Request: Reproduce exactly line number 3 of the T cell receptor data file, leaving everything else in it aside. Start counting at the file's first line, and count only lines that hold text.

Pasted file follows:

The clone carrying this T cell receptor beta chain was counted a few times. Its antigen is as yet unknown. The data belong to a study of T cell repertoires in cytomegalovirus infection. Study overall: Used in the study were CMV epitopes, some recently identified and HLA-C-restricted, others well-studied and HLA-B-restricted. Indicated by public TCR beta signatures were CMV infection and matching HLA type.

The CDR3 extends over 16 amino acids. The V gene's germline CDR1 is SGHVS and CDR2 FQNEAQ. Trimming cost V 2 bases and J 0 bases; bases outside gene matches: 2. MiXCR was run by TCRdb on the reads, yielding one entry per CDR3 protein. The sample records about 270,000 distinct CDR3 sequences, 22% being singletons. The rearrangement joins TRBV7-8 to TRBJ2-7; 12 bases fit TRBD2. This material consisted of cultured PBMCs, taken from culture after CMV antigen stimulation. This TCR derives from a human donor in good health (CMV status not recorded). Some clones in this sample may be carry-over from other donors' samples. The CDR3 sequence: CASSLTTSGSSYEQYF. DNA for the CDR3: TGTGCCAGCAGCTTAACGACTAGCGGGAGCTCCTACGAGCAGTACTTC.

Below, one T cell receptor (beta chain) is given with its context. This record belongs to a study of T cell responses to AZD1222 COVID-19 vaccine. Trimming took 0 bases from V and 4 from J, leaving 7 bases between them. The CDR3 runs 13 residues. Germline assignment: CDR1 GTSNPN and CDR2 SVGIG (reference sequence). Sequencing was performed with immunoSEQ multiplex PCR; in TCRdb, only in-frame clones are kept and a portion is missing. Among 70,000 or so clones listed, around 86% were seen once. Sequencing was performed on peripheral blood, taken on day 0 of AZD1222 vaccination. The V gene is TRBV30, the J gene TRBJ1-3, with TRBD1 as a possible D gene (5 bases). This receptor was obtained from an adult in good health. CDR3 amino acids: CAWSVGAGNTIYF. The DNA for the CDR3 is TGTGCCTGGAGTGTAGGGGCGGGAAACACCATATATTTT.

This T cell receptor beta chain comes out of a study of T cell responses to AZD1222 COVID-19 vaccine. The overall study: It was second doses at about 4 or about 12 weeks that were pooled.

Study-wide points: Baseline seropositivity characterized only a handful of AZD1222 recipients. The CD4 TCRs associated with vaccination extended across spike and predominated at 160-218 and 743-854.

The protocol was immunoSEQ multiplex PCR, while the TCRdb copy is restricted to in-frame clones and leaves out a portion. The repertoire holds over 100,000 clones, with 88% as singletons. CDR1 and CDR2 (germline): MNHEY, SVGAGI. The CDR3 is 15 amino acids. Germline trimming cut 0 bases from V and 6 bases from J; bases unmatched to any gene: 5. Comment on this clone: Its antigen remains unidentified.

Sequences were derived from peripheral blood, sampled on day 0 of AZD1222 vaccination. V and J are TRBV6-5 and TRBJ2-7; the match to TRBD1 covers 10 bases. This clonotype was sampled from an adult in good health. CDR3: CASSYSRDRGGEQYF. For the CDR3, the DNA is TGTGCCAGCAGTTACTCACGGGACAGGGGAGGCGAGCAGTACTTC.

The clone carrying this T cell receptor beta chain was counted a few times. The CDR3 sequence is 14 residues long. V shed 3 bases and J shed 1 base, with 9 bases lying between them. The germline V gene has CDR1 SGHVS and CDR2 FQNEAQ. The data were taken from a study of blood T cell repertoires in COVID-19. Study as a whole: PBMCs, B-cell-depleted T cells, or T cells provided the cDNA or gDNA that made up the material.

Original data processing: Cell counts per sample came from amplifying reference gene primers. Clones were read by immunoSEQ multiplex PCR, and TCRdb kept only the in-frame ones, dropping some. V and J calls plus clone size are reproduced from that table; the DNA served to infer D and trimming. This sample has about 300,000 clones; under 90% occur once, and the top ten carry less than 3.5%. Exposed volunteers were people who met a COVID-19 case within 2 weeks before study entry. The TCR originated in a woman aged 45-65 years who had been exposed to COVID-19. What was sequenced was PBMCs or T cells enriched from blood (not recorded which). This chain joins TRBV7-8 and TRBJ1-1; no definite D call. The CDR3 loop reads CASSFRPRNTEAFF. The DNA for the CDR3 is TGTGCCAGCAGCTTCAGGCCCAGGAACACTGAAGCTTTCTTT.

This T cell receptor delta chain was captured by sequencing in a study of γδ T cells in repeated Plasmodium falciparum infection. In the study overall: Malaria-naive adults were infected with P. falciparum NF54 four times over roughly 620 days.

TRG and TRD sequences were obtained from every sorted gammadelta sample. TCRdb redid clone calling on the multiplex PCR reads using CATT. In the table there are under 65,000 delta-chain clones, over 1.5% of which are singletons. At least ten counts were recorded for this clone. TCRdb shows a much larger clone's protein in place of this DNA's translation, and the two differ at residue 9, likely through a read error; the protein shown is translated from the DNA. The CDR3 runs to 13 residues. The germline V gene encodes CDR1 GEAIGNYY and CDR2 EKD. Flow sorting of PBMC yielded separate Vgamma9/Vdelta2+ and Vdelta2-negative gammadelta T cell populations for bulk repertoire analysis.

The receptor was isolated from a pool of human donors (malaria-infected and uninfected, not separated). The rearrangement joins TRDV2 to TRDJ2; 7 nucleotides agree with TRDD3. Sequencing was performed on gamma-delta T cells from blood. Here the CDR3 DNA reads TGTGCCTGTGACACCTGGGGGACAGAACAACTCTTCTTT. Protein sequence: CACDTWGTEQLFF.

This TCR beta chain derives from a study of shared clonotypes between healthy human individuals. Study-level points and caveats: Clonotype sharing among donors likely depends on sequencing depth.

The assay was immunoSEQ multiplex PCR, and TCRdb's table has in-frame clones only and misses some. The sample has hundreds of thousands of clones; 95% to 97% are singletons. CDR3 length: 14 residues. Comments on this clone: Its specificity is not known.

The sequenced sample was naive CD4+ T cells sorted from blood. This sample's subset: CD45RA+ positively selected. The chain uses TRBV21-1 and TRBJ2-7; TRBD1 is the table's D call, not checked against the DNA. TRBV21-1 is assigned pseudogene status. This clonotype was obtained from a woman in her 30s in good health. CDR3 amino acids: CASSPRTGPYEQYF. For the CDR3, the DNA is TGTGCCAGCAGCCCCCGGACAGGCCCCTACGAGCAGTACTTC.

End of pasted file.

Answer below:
Below, one T cell receptor (beta chain) is given with its context. This record belongs to a study of T cell responses to AZD1222 COVID-19 vaccine. Trimming took 0 bases from V and 4 from J, leaving 7 bases between them. The CDR3 runs 13 residues. Germline assignment: CDR1 GTSNPN and CDR2 SVGIG (reference sequence). Sequencing was performed with immunoSEQ multiplex PCR; in TCRdb, only in-frame clones are kept and a portion is missing. Among 70,000 or so clones listed, around 86% were seen once. Sequencing was performed on peripheral blood, taken on day 0 of AZD1222 vaccination. The V gene is TRBV30, the J gene TRBJ1-3, with TRBD1 as a possible D gene (5 bases). This receptor was obtained from an adult in good health. CDR3 amino acids: CAWSVGAGNTIYF. The DNA for the CDR3 is TGTGCCTGGAGTGTAGGGGCGGGAAACACCATATATTTT.